Relationships between family structure, adolescent health status and substance use

Does ethnicity matter?

Research output: Contribution to journalArticle

Abstract

We examined the variations of adolescent health status and risk involvement– prevalence of mental health disabilities, chronic health conditions, substance use, and exposure to tobacco–between 6 family structures in a school-based sample of Latino, Somali, Hmong, and White students and whether ethnicity moderated these associations. Data were collected from the 2013 Minnesota Student Survey, comprising a sample of 29,345 from 8th, 9th, and 11th grades. Logistic regression investigated relationships between family structure and health variables. Adolescents in nuclear families reported better health outcomes in most models; odds of mental disabilities were 1.64 for single parent and 2.45 for other family structures. Significant effect modification was noted for all health outcomes; extended families were consistently protective for Hmong youth and offered some protection for Latino and Somali youth. Policies and programs that support parents and guardians are essential, and may be especially beneficial for ethnic minority youth in single-parent, grandparent-only, and other family structures.

Original languageEnglish (US)
Pages (from-to)44-57
Number of pages14
JournalJournal of Community Psychology
Volume46
Issue number1
DOIs
StatePublished - Jan 1 2018

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Health Status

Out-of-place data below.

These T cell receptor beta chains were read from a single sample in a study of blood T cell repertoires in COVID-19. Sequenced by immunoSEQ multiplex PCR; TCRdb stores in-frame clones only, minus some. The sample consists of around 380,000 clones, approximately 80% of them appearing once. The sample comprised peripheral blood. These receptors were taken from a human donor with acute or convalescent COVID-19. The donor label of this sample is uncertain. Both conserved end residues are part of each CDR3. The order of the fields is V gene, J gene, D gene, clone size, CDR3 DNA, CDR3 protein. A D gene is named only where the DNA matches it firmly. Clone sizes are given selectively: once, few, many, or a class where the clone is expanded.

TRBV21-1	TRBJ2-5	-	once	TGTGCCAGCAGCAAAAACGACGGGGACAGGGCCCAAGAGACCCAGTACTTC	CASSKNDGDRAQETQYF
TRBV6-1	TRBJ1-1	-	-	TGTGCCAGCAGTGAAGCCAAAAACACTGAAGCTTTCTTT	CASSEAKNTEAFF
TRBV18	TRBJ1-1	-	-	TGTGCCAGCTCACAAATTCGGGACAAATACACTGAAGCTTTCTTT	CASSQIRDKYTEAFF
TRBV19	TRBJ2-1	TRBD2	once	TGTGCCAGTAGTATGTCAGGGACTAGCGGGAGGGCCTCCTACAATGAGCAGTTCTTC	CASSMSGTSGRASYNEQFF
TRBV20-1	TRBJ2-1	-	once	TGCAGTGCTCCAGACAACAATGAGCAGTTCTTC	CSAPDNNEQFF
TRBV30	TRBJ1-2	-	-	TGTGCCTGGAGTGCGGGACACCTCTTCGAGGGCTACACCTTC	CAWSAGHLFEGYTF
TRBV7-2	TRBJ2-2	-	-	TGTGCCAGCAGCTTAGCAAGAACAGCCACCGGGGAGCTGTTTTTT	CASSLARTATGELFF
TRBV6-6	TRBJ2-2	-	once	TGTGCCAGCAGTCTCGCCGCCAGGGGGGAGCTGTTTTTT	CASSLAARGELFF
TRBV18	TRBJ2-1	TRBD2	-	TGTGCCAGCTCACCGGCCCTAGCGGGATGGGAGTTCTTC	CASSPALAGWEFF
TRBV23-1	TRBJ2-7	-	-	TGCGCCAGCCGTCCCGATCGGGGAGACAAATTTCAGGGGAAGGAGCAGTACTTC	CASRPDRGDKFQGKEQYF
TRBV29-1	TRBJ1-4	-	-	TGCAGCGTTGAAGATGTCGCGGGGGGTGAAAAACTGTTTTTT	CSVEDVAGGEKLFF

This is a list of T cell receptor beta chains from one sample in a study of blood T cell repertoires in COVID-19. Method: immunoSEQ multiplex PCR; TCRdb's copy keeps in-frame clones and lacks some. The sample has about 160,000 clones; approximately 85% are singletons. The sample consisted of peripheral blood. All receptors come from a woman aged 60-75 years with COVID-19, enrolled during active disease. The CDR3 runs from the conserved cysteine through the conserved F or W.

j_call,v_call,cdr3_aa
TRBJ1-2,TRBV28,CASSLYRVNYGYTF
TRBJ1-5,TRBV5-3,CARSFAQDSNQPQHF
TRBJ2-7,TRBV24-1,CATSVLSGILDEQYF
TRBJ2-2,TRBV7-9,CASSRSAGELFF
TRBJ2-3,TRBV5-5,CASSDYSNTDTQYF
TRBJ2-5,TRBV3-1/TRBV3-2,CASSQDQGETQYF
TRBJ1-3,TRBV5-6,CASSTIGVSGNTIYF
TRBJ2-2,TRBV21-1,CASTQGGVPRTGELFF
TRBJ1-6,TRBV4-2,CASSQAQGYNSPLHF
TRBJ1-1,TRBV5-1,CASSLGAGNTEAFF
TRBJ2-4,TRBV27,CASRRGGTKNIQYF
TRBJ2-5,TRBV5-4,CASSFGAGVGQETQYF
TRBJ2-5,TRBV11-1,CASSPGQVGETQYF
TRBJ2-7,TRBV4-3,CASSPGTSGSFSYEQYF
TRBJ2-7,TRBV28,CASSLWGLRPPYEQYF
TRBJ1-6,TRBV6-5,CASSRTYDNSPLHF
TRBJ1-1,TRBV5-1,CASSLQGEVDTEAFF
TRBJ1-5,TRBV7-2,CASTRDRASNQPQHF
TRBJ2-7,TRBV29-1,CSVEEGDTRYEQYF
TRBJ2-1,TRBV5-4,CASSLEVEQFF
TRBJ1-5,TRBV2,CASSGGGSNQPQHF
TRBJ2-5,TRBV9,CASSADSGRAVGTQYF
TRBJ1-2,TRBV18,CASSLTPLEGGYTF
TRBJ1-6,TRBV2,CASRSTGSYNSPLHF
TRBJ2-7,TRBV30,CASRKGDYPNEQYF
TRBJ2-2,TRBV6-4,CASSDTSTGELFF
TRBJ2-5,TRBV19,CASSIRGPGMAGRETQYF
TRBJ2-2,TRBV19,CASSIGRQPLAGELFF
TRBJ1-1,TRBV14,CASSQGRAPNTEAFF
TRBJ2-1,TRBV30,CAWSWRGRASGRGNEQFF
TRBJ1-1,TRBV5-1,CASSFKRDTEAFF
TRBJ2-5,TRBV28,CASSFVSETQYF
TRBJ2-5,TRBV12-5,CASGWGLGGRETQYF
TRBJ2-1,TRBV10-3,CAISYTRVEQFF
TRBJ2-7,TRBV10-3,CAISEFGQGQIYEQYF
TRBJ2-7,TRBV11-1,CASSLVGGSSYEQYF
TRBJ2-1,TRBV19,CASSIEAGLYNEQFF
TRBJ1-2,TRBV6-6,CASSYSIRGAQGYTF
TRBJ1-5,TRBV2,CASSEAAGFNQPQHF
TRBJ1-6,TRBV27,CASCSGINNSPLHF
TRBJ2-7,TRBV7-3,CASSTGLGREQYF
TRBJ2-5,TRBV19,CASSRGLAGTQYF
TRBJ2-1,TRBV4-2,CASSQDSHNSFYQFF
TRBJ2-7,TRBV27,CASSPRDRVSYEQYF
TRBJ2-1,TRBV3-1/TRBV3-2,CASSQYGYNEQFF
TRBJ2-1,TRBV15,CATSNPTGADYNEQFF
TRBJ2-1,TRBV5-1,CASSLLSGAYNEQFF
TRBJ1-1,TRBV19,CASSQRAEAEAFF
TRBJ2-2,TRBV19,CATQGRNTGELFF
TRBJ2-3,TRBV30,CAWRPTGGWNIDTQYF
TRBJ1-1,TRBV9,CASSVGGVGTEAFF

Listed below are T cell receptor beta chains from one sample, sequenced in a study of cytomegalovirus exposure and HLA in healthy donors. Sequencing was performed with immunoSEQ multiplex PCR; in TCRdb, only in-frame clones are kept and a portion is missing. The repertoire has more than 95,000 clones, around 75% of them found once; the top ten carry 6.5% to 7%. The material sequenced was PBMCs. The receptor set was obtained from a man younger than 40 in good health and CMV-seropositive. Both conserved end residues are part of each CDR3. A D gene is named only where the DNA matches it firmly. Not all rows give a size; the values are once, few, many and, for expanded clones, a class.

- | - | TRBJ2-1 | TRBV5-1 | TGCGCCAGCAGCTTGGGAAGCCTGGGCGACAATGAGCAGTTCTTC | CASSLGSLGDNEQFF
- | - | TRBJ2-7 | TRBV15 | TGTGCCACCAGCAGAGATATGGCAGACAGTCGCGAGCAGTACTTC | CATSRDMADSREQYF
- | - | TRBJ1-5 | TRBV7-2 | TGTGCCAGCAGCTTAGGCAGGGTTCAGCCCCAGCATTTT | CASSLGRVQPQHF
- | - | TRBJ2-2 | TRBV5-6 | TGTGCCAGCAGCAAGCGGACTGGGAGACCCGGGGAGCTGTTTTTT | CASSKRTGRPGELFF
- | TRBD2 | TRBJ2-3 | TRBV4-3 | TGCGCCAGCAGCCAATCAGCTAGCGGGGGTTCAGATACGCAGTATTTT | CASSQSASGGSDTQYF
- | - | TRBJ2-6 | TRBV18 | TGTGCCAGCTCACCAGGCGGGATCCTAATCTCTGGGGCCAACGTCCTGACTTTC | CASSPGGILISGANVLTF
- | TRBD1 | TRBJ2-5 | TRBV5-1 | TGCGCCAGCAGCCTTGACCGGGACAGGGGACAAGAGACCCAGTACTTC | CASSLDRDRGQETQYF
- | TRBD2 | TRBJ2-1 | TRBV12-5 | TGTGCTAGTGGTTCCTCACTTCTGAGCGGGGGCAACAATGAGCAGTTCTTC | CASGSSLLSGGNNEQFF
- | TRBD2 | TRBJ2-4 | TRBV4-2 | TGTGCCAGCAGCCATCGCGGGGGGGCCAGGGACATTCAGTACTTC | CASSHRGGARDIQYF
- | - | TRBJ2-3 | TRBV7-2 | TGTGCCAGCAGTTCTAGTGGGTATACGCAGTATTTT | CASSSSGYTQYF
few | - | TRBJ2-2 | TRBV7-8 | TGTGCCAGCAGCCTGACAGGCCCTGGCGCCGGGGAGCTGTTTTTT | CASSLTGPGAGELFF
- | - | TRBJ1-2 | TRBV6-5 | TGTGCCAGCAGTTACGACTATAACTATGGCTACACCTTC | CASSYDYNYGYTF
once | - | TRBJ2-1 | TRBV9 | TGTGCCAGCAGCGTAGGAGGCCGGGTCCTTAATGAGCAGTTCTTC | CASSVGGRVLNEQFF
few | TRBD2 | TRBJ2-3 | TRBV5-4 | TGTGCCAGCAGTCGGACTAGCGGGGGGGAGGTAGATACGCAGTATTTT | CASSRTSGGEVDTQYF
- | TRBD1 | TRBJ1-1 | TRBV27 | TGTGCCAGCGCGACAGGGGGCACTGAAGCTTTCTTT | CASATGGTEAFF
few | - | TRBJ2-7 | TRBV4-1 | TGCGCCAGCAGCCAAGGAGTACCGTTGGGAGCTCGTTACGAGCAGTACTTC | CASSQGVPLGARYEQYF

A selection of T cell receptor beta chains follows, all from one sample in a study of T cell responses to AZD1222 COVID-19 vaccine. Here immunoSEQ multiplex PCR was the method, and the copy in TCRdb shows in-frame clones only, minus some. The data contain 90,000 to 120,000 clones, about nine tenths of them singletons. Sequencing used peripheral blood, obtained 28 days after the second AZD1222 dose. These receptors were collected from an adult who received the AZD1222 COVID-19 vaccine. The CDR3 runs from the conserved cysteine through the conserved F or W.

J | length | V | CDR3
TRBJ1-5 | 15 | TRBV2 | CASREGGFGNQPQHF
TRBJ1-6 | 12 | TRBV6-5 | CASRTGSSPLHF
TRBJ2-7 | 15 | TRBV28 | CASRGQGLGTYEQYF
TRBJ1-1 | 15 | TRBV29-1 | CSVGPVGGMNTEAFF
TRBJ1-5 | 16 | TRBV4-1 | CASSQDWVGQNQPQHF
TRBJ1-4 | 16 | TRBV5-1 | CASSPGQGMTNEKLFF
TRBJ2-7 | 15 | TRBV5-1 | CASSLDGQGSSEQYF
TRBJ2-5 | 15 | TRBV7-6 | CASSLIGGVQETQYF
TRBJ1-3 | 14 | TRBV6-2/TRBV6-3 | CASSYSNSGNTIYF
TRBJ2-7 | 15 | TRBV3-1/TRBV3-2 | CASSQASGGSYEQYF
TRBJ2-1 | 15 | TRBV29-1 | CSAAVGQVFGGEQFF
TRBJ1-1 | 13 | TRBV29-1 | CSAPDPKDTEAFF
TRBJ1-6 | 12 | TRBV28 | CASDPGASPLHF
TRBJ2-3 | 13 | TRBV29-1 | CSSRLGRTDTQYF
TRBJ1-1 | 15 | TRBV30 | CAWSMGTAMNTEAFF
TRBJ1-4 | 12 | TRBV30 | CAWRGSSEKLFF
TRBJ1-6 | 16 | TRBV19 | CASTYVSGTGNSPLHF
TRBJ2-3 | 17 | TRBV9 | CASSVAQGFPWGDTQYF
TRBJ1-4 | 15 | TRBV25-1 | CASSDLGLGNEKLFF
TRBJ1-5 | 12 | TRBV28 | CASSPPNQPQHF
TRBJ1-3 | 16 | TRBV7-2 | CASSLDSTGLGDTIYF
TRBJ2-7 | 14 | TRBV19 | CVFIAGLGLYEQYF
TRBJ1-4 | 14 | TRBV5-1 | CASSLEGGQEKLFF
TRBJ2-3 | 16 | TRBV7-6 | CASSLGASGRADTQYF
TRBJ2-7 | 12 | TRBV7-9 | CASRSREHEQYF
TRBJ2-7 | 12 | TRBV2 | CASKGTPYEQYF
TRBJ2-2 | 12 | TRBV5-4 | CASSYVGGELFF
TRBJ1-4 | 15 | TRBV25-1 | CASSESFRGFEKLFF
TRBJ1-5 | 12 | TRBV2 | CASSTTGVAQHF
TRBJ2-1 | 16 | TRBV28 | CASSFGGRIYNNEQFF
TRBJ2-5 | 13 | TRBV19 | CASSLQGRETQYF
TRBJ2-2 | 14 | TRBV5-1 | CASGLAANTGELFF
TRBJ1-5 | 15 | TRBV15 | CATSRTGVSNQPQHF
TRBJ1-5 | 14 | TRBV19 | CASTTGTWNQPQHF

Single Parent
Hispanic Americans
Health
Students
Family Health
Nuclear Family
Mental Health
Parents
Logistic Models
Adolescent Health

Cite this

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title = "Relationships between family structure, adolescent health status and substance use: Does ethnicity matter?",
abstract = "We examined the variations of adolescent health status and risk involvement– prevalence of mental health disabilities, chronic health conditions, substance use, and exposure to tobacco–between 6 family structures in a school-based sample of Latino, Somali, Hmong, and White students and whether ethnicity moderated these associations. Data were collected from the 2013 Minnesota Student Survey, comprising a sample of 29,345 from 8th, 9th, and 11th grades. Logistic regression investigated relationships between family structure and health variables. Adolescents in nuclear families reported better health outcomes in most models; odds of mental disabilities were 1.64 for single parent and 2.45 for other family structures. Significant effect modification was noted for all health outcomes; extended families were consistently protective for Hmong youth and offered some protection for Latino and Somali youth. Policies and programs that support parents and guardians are essential, and may be especially beneficial for ethnic minority youth in single-parent, grandparent-only, and other family structures.",
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